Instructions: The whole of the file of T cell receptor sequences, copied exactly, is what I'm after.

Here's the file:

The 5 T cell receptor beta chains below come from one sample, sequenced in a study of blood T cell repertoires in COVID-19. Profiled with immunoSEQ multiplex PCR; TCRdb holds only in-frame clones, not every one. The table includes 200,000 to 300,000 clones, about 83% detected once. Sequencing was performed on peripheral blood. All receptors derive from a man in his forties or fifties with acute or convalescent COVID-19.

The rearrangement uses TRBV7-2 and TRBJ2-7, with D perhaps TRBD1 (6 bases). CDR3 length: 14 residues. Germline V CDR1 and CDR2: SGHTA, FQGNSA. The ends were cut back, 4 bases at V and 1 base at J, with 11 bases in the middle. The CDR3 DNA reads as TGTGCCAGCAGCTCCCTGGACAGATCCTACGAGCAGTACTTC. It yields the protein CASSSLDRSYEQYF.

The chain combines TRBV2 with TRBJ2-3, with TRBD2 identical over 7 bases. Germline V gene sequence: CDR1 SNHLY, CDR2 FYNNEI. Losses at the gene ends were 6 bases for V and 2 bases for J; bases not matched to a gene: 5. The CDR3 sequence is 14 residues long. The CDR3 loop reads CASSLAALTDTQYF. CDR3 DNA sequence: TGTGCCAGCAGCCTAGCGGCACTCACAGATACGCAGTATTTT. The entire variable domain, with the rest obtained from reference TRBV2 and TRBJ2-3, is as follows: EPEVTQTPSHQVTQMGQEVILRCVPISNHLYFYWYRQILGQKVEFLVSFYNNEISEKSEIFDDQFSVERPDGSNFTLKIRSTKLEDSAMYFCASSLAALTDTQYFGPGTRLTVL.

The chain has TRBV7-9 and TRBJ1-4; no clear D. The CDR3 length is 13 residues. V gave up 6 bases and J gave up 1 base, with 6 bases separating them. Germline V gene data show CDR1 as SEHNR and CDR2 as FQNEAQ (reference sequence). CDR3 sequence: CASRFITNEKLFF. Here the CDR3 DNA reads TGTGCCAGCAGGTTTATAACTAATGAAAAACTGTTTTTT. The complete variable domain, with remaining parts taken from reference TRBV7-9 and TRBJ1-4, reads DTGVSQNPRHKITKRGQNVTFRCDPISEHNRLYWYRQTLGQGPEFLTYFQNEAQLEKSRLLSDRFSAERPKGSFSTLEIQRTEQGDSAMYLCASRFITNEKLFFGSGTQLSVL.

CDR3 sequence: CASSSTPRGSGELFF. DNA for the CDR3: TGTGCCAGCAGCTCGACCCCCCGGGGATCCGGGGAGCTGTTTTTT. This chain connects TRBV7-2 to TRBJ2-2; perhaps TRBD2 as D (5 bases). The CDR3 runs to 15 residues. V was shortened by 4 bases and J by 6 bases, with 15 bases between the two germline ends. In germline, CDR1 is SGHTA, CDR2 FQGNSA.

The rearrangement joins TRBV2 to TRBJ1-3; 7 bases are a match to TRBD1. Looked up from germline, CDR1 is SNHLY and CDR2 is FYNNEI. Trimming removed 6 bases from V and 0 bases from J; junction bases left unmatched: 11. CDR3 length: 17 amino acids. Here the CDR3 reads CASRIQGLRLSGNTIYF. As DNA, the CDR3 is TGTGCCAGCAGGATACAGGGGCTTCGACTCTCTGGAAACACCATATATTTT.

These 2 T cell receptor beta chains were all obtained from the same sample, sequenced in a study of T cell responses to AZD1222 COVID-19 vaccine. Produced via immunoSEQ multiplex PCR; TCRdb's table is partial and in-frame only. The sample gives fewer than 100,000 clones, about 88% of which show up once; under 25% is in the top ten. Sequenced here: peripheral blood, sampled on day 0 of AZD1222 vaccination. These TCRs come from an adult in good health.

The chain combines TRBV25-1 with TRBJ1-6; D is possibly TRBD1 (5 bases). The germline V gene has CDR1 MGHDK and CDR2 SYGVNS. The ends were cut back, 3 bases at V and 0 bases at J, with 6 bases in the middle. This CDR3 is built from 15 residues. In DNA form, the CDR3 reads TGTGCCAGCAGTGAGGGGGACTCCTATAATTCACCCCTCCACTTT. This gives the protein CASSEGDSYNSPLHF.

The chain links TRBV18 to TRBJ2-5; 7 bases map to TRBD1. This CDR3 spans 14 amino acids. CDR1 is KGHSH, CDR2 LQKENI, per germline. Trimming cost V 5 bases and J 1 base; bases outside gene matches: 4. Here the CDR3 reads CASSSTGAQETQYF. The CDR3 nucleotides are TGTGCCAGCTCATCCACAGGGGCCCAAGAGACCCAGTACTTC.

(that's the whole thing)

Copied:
The 5 T cell receptor beta chains below come from one sample, sequenced in a study of blood T cell repertoires in COVID-19. Profiled with immunoSEQ multiplex PCR; TCRdb holds only in-frame clones, not every one. The table includes 200,000 to 300,000 clones, about 83% detected once. Sequencing was performed on peripheral blood. All receptors derive from a man in his forties or fifties with acute or convalescent COVID-19.

The rearrangement uses TRBV7-2 and TRBJ2-7, with D perhaps TRBD1 (6 bases). CDR3 length: 14 residues. Germline V CDR1 and CDR2: SGHTA, FQGNSA. The ends were cut back, 4 bases at V and 1 base at J, with 11 bases in the middle. The CDR3 DNA reads as TGTGCCAGCAGCTCCCTGGACAGATCCTACGAGCAGTACTTC. It yields the protein CASSSLDRSYEQYF.

The chain combines TRBV2 with TRBJ2-3, with TRBD2 identical over 7 bases. Germline V gene sequence: CDR1 SNHLY, CDR2 FYNNEI. Losses at the gene ends were 6 bases for V and 2 bases for J; bases not matched to a gene: 5. The CDR3 sequence is 14 residues long. The CDR3 loop reads CASSLAALTDTQYF. CDR3 DNA sequence: TGTGCCAGCAGCCTAGCGGCACTCACAGATACGCAGTATTTT. The entire variable domain, with the rest obtained from reference TRBV2 and TRBJ2-3, is as follows: EPEVTQTPSHQVTQMGQEVILRCVPISNHLYFYWYRQILGQKVEFLVSFYNNEISEKSEIFDDQFSVERPDGSNFTLKIRSTKLEDSAMYFCASSLAALTDTQYFGPGTRLTVL.

The chain has TRBV7-9 and TRBJ1-4; no clear D. The CDR3 length is 13 residues. V gave up 6 bases and J gave up 1 base, with 6 bases separating them. Germline V gene data show CDR1 as SEHNR and CDR2 as FQNEAQ (reference sequence). CDR3 sequence: CASRFITNEKLFF. Here the CDR3 DNA reads TGTGCCAGCAGGTTTATAACTAATGAAAAACTGTTTTTT. The complete variable domain, with remaining parts taken from reference TRBV7-9 and TRBJ1-4, reads DTGVSQNPRHKITKRGQNVTFRCDPISEHNRLYWYRQTLGQGPEFLTYFQNEAQLEKSRLLSDRFSAERPKGSFSTLEIQRTEQGDSAMYLCASRFITNEKLFFGSGTQLSVL.

CDR3 sequence: CASSSTPRGSGELFF. DNA for the CDR3: TGTGCCAGCAGCTCGACCCCCCGGGGATCCGGGGAGCTGTTTTTT. This chain connects TRBV7-2 to TRBJ2-2; perhaps TRBD2 as D (5 bases). The CDR3 runs to 15 residues. V was shortened by 4 bases and J by 6 bases, with 15 bases between the two germline ends. In germline, CDR1 is SGHTA, CDR2 FQGNSA.

The rearrangement joins TRBV2 to TRBJ1-3; 7 bases are a match to TRBD1. Looked up from germline, CDR1 is SNHLY and CDR2 is FYNNEI. Trimming removed 6 bases from V and 0 bases from J; junction bases left unmatched: 11. CDR3 length: 17 amino acids. Here the CDR3 reads CASRIQGLRLSGNTIYF. As DNA, the CDR3 is TGTGCCAGCAGGATACAGGGGCTTCGACTCTCTGGAAACACCATATATTTT.

These 2 T cell receptor beta chains were all obtained from the same sample, sequenced in a study of T cell responses to AZD1222 COVID-19 vaccine. Produced via immunoSEQ multiplex PCR; TCRdb's table is partial and in-frame only. The sample gives fewer than 100,000 clones, about 88% of which show up once; under 25% is in the top ten. Sequenced here: peripheral blood, sampled on day 0 of AZD1222 vaccination. These TCRs come from an adult in good health.

The chain combines TRBV25-1 with TRBJ1-6; D is possibly TRBD1 (5 bases). The germline V gene has CDR1 MGHDK and CDR2 SYGVNS. The ends were cut back, 3 bases at V and 0 bases at J, with 6 bases in the middle. This CDR3 is built from 15 residues. In DNA form, the CDR3 reads TGTGCCAGCAGTGAGGGGGACTCCTATAATTCACCCCTCCACTTT. This gives the protein CASSEGDSYNSPLHF.

The chain links TRBV18 to TRBJ2-5; 7 bases map to TRBD1. This CDR3 spans 14 amino acids. CDR1 is KGHSH, CDR2 LQKENI, per germline. Trimming cost V 5 bases and J 1 base; bases outside gene matches: 4. Here the CDR3 reads CASSSTGAQETQYF. The CDR3 nucleotides are TGTGCCAGCTCATCCACAGGGGCCCAAGAGACCCAGTACTTC.